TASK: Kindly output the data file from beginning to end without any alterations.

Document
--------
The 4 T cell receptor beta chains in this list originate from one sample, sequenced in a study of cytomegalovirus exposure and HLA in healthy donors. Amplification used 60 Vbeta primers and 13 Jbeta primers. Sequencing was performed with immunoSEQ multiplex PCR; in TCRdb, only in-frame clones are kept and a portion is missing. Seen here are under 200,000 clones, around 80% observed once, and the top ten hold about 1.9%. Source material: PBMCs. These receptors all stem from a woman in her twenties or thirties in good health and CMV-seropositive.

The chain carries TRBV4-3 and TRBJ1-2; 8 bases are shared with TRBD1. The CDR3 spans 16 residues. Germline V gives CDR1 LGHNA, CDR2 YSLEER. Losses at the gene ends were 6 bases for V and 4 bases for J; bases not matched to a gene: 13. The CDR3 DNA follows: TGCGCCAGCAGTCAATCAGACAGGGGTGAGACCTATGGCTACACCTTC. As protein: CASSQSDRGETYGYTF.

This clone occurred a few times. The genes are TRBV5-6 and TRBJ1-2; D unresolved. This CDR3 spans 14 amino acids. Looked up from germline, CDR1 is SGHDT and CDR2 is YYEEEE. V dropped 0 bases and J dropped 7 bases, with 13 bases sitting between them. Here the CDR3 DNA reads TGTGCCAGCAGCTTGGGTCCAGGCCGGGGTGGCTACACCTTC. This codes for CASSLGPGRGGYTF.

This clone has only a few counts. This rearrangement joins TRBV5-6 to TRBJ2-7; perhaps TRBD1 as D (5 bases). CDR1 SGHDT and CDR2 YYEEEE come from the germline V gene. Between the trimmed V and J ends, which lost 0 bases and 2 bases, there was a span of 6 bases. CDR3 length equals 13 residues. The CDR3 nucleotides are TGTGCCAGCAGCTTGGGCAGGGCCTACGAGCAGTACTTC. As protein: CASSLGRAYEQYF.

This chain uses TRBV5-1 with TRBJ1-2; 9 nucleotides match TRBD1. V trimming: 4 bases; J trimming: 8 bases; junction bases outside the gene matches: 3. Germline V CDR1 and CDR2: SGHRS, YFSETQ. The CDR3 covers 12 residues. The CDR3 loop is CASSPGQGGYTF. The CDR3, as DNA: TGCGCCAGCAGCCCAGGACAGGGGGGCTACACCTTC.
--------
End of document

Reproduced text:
The 4 T cell receptor beta chains in this list originate from one sample, sequenced in a study of cytomegalovirus exposure and HLA in healthy donors. Amplification used 60 Vbeta primers and 13 Jbeta primers. Sequencing was performed with immunoSEQ multiplex PCR; in TCRdb, only in-frame clones are kept and a portion is missing. Seen here are under 200,000 clones, around 80% observed once, and the top ten hold about 1.9%. Source material: PBMCs. These receptors all stem from a woman in her twenties or thirties in good health and CMV-seropositive.

The chain carries TRBV4-3 and TRBJ1-2; 8 bases are shared with TRBD1. The CDR3 spans 16 residues. Germline V gives CDR1 LGHNA, CDR2 YSLEER. Losses at the gene ends were 6 bases for V and 4 bases for J; bases not matched to a gene: 13. The CDR3 DNA follows: TGCGCCAGCAGTCAATCAGACAGGGGTGAGACCTATGGCTACACCTTC. As protein: CASSQSDRGETYGYTF.

This clone occurred a few times. The genes are TRBV5-6 and TRBJ1-2; D unresolved. This CDR3 spans 14 amino acids. Looked up from germline, CDR1 is SGHDT and CDR2 is YYEEEE. V dropped 0 bases and J dropped 7 bases, with 13 bases sitting between them. Here the CDR3 DNA reads TGTGCCAGCAGCTTGGGTCCAGGCCGGGGTGGCTACACCTTC. This codes for CASSLGPGRGGYTF.

This clone has only a few counts. This rearrangement joins TRBV5-6 to TRBJ2-7; perhaps TRBD1 as D (5 bases). CDR1 SGHDT and CDR2 YYEEEE come from the germline V gene. Between the trimmed V and J ends, which lost 0 bases and 2 bases, there was a span of 6 bases. CDR3 length equals 13 residues. The CDR3 nucleotides are TGTGCCAGCAGCTTGGGCAGGGCCTACGAGCAGTACTTC. As protein: CASSLGRAYEQYF.

This chain uses TRBV5-1 with TRBJ1-2; 9 nucleotides match TRBD1. V trimming: 4 bases; J trimming: 8 bases; junction bases outside the gene matches: 3. Germline V CDR1 and CDR2: SGHRS, YFSETQ. The CDR3 covers 12 residues. The CDR3 loop is CASSPGQGGYTF. The CDR3, as DNA: TGCGCCAGCAGCCCAGGACAGGGGGGCTACACCTTC.